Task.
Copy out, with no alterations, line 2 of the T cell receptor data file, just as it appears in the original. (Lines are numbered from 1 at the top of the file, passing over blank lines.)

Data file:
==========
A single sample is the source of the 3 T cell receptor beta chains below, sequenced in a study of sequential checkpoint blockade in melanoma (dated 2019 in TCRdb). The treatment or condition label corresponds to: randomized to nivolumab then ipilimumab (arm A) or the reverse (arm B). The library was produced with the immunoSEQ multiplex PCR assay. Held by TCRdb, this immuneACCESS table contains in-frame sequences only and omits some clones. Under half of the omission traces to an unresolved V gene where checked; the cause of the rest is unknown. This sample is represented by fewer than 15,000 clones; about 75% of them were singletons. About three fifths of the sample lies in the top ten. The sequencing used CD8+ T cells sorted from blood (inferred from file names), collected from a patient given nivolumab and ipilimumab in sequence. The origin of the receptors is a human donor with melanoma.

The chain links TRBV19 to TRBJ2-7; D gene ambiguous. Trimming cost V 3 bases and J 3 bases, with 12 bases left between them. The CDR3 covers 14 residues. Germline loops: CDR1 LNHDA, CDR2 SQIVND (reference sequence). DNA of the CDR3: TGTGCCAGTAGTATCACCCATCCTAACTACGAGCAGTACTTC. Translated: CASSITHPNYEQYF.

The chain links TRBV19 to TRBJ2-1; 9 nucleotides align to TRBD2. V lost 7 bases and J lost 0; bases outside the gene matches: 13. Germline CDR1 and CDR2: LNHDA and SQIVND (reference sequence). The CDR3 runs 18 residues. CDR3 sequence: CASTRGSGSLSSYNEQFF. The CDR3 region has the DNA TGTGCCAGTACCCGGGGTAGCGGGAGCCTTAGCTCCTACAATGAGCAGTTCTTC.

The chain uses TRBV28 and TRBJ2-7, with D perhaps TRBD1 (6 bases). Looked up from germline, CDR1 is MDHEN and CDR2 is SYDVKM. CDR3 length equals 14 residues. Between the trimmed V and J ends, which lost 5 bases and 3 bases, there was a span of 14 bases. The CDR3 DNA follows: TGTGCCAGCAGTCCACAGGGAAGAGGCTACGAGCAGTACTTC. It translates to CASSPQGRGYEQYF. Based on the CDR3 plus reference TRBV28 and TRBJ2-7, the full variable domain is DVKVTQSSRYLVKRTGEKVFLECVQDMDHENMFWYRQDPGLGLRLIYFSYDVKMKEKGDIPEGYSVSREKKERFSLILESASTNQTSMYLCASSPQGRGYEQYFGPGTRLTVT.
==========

The chain links TRBV19 to TRBJ2-7; D gene ambiguous. Trimming cost V 3 bases and J 3 bases, with 12 bases left between them. The CDR3 covers 14 residues. Germline loops: CDR1 LNHDA, CDR2 SQIVND (reference sequence). DNA of the CDR3: TGTGCCAGTAGTATCACCCATCCTAACTACGAGCAGTACTTC. Translated: CASSITHPNYEQYF.